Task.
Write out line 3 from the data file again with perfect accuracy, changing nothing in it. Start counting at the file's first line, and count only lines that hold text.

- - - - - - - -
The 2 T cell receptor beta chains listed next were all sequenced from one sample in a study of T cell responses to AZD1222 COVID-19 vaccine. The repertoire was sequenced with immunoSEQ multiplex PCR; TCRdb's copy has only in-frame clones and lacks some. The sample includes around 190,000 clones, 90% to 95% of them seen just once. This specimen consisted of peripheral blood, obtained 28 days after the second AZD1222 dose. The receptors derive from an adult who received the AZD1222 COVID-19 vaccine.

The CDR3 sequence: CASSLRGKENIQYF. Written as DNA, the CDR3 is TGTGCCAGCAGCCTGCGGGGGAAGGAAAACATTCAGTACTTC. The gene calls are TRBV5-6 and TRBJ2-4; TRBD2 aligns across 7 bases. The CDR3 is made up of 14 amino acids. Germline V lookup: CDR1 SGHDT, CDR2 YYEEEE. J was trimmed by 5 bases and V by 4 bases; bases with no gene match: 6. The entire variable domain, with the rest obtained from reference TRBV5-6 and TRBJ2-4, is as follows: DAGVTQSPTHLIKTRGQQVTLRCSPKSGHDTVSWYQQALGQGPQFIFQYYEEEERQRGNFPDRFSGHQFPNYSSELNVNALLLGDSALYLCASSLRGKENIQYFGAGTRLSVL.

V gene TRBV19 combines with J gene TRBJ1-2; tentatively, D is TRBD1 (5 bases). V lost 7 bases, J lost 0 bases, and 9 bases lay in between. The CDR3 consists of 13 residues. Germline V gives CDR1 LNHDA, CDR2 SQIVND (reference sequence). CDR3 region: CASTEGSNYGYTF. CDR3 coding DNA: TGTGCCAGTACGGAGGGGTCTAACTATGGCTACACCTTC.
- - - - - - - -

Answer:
V gene TRBV19 combines with J gene TRBJ1-2; tentatively, D is TRBD1 (5 bases). V lost 7 bases, J lost 0 bases, and 9 bases lay in between. The CDR3 consists of 13 residues. Germline V gives CDR1 LNHDA, CDR2 SQIVND (reference sequence). CDR3 region: CASTEGSNYGYTF. CDR3 coding DNA: TGTGCCAGTACGGAGGGGTCTAACTATGGCTACACCTTC.